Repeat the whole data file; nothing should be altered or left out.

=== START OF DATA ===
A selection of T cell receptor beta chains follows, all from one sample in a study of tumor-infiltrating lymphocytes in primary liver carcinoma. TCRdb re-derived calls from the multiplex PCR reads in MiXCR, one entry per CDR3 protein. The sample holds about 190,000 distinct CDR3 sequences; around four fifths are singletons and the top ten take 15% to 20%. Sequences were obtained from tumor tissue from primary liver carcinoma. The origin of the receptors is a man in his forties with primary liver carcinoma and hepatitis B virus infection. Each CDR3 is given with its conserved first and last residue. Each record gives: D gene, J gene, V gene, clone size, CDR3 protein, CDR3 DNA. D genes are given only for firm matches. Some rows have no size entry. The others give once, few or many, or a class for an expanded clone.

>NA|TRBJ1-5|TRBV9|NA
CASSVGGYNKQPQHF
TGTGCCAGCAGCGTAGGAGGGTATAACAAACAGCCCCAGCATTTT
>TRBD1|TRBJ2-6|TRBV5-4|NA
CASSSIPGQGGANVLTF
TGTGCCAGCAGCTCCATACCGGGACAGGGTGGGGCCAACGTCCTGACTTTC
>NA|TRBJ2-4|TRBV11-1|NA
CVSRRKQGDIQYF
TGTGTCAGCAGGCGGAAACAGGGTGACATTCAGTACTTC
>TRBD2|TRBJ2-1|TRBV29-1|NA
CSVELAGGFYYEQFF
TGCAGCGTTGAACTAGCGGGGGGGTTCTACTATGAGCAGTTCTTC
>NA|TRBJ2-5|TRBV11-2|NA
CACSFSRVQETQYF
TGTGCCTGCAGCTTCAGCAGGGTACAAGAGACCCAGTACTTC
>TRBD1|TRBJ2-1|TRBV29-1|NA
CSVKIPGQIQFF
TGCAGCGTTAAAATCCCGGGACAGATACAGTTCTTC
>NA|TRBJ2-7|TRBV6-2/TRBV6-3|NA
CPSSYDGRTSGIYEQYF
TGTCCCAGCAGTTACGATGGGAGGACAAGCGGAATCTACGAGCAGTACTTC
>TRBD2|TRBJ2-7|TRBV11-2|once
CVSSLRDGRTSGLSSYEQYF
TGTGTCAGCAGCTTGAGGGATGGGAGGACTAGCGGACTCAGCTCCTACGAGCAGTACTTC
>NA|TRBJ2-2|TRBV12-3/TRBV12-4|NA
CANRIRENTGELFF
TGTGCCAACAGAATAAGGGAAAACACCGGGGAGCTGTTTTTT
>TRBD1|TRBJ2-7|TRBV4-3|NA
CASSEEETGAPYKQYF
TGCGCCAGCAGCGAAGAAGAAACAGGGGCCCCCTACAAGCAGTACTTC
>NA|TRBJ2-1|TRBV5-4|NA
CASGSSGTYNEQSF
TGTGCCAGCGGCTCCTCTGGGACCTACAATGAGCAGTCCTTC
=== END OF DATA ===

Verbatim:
A selection of T cell receptor beta chains follows, all from one sample in a study of tumor-infiltrating lymphocytes in primary liver carcinoma. TCRdb re-derived calls from the multiplex PCR reads in MiXCR, one entry per CDR3 protein. The sample holds about 190,000 distinct CDR3 sequences; around four fifths are singletons and the top ten take 15% to 20%. Sequences were obtained from tumor tissue from primary liver carcinoma. The origin of the receptors is a man in his forties with primary liver carcinoma and hepatitis B virus infection. Each CDR3 is given with its conserved first and last residue. Each record gives: D gene, J gene, V gene, clone size, CDR3 protein, CDR3 DNA. D genes are given only for firm matches. Some rows have no size entry. The others give once, few or many, or a class for an expanded clone.

>NA|TRBJ1-5|TRBV9|NA
CASSVGGYNKQPQHF
TGTGCCAGCAGCGTAGGAGGGTATAACAAACAGCCCCAGCATTTT
>TRBD1|TRBJ2-6|TRBV5-4|NA
CASSSIPGQGGANVLTF
TGTGCCAGCAGCTCCATACCGGGACAGGGTGGGGCCAACGTCCTGACTTTC
>NA|TRBJ2-4|TRBV11-1|NA
CVSRRKQGDIQYF
TGTGTCAGCAGGCGGAAACAGGGTGACATTCAGTACTTC
>TRBD2|TRBJ2-1|TRBV29-1|NA
CSVELAGGFYYEQFF
TGCAGCGTTGAACTAGCGGGGGGGTTCTACTATGAGCAGTTCTTC
>NA|TRBJ2-5|TRBV11-2|NA
CACSFSRVQETQYF
TGTGCCTGCAGCTTCAGCAGGGTACAAGAGACCCAGTACTTC
>TRBD1|TRBJ2-1|TRBV29-1|NA
CSVKIPGQIQFF
TGCAGCGTTAAAATCCCGGGACAGATACAGTTCTTC
>NA|TRBJ2-7|TRBV6-2/TRBV6-3|NA
CPSSYDGRTSGIYEQYF
TGTCCCAGCAGTTACGATGGGAGGACAAGCGGAATCTACGAGCAGTACTTC
>TRBD2|TRBJ2-7|TRBV11-2|once
CVSSLRDGRTSGLSSYEQYF
TGTGTCAGCAGCTTGAGGGATGGGAGGACTAGCGGACTCAGCTCCTACGAGCAGTACTTC
>NA|TRBJ2-2|TRBV12-3/TRBV12-4|NA
CANRIRENTGELFF
TGTGCCAACAGAATAAGGGAAAACACCGGGGAGCTGTTTTTT
>TRBD1|TRBJ2-7|TRBV4-3|NA
CASSEEETGAPYKQYF
TGCGCCAGCAGCGAAGAAGAAACAGGGGCCCCCTACAAGCAGTACTTC
>NA|TRBJ2-1|TRBV5-4|NA
CASGSSGTYNEQSF
TGTGCCAGCGGCTCCTCTGGGACCTACAATGAGCAGTCCTTC